Aluminium and life cycle thinking

Environment using 50 built works from 1895 to 1986, with four historic exemplars being inspected and presented in depth.  Twelve twentieth-century award-winning

and historically significant aluminium-based buildings were inspected, leading to the successful non-destructive testing of aluminium finishes on three of these projects.


Aluminium and Life Cycle Thinking

Life cycle thinking challenges architects, engineers and contractors to be mindful of the life history of any manufactured product and more specifically, to understand the

inputs (energy and water) and outputs (emissions to the environment) that result from the transformation of matter into product and from product to disposal. This

report uses Life Cycle Assessment, a modelling method, to quantify and compare the environmental impacts and benefits associated with aluminium building components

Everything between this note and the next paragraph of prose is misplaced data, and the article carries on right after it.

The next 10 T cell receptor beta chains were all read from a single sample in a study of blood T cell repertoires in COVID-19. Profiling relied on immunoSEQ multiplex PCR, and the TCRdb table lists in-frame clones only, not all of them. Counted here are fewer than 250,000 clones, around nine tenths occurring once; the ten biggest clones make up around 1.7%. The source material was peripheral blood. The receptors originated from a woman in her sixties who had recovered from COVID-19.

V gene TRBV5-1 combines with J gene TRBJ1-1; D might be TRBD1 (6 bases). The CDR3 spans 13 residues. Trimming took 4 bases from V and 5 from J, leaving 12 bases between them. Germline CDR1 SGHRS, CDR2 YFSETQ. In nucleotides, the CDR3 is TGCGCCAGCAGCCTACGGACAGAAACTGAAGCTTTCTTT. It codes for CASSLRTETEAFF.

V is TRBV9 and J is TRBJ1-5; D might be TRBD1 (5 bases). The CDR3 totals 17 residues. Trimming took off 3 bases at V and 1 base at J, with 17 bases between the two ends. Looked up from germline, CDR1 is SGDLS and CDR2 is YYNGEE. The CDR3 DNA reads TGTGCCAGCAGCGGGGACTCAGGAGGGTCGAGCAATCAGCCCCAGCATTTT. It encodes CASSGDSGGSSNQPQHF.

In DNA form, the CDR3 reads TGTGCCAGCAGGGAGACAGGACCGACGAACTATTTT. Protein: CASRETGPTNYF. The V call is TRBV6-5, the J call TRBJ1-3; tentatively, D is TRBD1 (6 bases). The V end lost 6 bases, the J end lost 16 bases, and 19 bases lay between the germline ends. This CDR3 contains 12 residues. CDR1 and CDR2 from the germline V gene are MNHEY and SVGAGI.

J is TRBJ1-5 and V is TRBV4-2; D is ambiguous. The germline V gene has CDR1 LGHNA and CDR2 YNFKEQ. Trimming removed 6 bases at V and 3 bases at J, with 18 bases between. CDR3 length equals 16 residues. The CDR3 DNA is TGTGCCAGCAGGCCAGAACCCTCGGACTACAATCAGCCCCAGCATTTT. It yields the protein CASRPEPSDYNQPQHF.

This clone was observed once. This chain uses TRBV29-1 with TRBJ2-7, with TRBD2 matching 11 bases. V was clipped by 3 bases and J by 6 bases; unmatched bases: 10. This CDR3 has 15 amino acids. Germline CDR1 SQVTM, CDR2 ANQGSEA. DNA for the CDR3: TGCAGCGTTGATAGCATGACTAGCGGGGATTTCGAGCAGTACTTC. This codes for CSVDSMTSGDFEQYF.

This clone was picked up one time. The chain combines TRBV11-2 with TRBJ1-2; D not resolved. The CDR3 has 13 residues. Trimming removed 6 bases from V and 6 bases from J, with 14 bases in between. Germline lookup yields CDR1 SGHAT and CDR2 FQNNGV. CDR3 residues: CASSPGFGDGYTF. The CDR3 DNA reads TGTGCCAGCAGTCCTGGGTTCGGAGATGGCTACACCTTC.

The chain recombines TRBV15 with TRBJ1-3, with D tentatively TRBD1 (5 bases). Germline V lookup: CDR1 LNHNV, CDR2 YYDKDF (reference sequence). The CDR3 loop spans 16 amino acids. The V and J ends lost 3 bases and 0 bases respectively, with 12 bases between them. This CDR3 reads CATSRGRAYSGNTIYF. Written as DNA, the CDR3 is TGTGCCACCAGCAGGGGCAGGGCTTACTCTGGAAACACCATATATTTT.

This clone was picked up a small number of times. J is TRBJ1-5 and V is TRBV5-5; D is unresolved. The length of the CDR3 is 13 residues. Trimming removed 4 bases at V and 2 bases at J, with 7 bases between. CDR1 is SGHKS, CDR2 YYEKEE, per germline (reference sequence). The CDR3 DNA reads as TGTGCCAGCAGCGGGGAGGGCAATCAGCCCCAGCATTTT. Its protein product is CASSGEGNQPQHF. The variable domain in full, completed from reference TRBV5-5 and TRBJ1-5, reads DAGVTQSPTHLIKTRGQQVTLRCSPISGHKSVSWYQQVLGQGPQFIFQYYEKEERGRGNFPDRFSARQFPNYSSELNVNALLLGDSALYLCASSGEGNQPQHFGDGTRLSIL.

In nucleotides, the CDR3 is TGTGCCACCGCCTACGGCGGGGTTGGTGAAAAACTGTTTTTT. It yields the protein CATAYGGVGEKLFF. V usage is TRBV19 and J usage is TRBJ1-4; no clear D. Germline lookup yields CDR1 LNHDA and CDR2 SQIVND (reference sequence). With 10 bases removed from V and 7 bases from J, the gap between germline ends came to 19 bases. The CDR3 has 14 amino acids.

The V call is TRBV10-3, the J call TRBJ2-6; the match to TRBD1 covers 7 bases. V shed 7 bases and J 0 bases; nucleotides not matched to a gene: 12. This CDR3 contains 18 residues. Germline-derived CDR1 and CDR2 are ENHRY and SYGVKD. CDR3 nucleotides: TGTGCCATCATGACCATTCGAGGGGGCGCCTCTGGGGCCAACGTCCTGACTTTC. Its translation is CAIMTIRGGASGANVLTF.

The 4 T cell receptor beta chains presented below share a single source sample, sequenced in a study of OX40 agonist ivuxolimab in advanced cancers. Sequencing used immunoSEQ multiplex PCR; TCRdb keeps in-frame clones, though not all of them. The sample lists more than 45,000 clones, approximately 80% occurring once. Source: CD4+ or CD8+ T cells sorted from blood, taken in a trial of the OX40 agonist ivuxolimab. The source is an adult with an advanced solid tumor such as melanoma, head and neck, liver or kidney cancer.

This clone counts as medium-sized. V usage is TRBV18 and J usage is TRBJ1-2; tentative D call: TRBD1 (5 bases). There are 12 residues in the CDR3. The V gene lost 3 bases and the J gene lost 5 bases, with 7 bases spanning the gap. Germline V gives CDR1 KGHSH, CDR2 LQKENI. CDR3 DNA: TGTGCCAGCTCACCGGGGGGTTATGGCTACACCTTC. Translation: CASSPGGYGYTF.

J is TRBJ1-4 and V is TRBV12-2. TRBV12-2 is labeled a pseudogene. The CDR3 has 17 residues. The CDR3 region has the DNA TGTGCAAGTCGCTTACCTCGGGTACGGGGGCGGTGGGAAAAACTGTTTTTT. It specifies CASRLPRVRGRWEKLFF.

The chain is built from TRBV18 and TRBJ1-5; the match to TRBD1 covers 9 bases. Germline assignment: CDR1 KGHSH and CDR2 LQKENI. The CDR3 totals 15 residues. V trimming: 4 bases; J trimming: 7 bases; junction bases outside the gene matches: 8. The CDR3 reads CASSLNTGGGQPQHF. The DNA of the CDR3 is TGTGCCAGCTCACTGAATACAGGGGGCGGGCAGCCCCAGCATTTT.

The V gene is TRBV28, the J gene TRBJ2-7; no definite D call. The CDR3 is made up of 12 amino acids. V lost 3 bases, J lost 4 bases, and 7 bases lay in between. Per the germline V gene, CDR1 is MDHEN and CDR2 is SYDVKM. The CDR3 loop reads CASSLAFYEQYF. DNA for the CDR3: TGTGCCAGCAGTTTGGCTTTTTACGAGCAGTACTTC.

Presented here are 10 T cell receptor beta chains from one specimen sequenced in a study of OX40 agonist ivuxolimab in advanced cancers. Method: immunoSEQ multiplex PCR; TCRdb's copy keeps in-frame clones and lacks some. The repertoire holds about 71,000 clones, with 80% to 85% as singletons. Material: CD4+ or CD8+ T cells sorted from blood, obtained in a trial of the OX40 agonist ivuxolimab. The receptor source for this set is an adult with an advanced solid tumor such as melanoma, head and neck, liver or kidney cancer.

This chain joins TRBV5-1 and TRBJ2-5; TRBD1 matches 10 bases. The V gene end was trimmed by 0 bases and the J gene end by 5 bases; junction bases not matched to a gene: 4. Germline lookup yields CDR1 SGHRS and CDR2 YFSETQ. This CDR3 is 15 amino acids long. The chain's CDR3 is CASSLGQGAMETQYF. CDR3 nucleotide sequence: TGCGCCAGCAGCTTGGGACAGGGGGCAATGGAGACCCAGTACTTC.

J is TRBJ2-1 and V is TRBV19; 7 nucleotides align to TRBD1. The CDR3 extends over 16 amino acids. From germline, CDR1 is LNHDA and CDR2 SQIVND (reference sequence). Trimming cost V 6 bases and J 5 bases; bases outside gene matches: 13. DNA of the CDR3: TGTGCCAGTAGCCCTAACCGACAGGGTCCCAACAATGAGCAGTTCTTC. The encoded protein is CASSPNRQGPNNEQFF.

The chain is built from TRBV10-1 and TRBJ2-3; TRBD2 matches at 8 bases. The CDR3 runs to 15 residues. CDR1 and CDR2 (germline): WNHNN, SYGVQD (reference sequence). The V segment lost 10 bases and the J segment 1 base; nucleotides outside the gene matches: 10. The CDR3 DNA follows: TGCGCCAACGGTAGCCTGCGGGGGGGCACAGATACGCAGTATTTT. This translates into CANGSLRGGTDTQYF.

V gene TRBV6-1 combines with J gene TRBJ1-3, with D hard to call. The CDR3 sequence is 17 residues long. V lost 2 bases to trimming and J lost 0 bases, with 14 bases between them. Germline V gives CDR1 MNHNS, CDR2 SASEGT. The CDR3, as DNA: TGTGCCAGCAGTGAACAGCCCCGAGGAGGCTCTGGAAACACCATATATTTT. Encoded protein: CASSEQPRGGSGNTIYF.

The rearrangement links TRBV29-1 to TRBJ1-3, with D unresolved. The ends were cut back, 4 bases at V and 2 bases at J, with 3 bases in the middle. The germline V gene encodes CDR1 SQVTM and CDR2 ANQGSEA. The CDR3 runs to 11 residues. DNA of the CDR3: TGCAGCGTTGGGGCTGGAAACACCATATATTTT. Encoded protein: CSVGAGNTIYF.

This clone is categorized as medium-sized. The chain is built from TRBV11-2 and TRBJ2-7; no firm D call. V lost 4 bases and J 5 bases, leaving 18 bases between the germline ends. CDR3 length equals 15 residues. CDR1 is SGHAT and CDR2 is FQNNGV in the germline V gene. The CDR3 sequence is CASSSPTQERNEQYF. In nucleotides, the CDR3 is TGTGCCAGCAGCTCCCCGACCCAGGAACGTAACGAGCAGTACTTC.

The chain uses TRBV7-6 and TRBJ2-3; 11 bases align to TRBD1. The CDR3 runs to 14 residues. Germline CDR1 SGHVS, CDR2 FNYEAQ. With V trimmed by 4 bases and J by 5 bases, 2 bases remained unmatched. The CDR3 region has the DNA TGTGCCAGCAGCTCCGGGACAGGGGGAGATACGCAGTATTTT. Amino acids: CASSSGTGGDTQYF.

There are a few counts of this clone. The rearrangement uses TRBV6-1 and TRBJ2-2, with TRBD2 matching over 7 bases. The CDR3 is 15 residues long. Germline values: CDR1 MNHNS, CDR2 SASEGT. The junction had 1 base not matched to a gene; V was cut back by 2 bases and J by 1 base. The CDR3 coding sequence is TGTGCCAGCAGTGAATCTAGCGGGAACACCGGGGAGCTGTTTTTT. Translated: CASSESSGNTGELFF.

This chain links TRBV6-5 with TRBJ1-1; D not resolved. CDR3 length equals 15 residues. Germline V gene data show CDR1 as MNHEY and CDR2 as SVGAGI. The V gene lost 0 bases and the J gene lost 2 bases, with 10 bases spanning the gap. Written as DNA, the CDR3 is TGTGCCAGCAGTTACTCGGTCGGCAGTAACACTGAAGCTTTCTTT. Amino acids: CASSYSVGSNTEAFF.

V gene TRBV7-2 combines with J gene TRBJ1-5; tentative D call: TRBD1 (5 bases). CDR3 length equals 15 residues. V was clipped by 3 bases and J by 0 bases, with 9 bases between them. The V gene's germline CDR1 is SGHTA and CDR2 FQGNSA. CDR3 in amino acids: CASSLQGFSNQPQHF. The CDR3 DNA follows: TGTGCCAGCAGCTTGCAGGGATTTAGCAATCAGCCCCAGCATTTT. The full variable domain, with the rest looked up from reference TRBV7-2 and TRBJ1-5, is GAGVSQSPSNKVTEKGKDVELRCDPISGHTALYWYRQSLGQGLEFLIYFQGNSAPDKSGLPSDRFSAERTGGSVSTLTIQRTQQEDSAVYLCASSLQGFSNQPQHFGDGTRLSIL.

to those associated with alternative materials.


Aluminium Recyclability and Recycling

Aluminium is almost infinitely recyclable and this is well understood. This research identifies that aluminium-based projects dating back to 1950 that have been disassembled

have all been recycled. 1950 is the first year of entries in IAI’s global mass flow model. The research reviews the reasons why buildings are demolished and rates of material

recovery at the end of use. Key examples of short life and relocatable architecture are set out, alongside the future role of Design for Disassembly [DfD]. This research also

identifies that there is a much wider up take of cast aluminium components in architecture than may have been expected.

Guest contributors are welcome at the Alloy Wiki.It is a weekly wiki and guide on alloy information and processing technology, while also about the vast array of opportunities that are present in manufacturing. Our team of writers consists of a Machining Material Supplier / Machinist / Tool and Die Maker, a Biomedical Engineer / Product Development Engineer, a Job Development Coordinator / Adjunct Professor, and a President and CEO of a manufacturing facility.

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